The trial of James Holmes begins today, nearly three years after he massacred moviegoers in Aurora, Colo. The case has been in what the Denver Post calls "a kind of cocoon " since soon after the 27-year-old killed 12 people and injured 70 others during a midnight showing of The Dark Knight Rises, but the public will learn much more about it in the days, weeks, and months to come as evidence sealed so jurors wouldn't hear about it elsewhere finally sees the light of day. "We will understand if there was a mental disorder. We'll have a much better understanding of what he is thinking and what he is believing," University of Denver psychologist Dr. Neil Gowensmith tells the Post, though he warns that the big question of why Holmes carried out such a horrific act may never be fully answered.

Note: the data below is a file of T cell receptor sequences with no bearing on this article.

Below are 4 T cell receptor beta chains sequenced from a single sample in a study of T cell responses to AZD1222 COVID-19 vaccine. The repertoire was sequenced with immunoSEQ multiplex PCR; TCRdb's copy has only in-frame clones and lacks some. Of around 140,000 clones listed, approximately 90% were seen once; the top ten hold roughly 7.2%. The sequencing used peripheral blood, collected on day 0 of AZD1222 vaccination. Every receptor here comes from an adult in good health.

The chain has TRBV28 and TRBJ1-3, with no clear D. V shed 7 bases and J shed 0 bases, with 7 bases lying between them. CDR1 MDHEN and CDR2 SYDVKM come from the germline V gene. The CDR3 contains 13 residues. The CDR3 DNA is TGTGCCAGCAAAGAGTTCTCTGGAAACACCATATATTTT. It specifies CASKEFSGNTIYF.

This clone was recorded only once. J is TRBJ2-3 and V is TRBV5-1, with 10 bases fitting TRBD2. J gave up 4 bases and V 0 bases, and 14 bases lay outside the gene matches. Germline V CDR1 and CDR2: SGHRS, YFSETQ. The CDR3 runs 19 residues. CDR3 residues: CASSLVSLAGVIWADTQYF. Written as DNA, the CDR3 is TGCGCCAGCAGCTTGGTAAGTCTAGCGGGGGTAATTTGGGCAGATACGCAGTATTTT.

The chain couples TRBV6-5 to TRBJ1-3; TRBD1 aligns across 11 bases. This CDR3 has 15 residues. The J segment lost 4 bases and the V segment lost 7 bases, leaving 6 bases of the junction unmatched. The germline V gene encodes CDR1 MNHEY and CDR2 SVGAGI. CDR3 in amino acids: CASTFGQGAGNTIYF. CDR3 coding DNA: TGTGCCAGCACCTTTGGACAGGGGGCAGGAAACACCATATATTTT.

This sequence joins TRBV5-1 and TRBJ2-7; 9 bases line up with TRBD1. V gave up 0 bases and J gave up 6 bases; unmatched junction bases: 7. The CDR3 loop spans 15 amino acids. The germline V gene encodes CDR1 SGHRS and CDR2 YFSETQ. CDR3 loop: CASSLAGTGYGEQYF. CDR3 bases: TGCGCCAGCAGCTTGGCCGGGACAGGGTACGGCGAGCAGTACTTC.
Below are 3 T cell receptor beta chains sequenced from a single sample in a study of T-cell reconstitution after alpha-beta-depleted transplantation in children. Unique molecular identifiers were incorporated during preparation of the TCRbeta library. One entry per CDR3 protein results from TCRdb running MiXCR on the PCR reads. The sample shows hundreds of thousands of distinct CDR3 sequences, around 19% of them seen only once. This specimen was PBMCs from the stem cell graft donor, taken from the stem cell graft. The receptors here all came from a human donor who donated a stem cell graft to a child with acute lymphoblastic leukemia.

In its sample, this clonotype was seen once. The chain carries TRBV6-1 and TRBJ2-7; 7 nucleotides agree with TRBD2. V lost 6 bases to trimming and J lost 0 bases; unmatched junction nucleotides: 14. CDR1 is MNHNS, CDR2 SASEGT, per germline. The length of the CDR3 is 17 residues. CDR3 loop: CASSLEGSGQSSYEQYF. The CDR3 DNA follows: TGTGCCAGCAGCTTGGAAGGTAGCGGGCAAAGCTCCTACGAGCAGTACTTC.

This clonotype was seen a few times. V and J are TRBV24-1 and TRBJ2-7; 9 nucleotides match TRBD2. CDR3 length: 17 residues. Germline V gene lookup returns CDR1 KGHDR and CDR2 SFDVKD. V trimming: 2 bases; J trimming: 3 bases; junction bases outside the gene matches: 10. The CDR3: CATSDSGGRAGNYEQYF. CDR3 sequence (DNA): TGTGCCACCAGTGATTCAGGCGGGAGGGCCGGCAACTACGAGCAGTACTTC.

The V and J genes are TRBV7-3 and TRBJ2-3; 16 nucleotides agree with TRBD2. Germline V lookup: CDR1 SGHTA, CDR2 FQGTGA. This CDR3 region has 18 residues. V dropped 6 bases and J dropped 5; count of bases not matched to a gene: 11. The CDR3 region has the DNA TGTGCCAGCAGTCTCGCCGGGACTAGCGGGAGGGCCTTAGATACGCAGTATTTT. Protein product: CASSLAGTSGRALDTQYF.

Holmes has been charged with 164 counts of murder and attempted murder—two for each person killed or injured. His attorneys do not dispute that he carried out the shooting, but, over what is expected to be a harrowing trial lasting four months or more, they're expected to argue that the graduate student was insane, meaning he should be committed to a psychiatric hospital indefinitely instead of executed, the AP reports. "Obviously, this defendant is not normal. Obviously, he has mental health issues. The question is: Does it rise to the level of insanity under Colorado law? Could he tell right from wrong?" a former chief deputy district attorney in Denver tells NBC News. (Holmes' parents say he is not a monster and argue that the state should accept a guilty plea in return for life without parole.)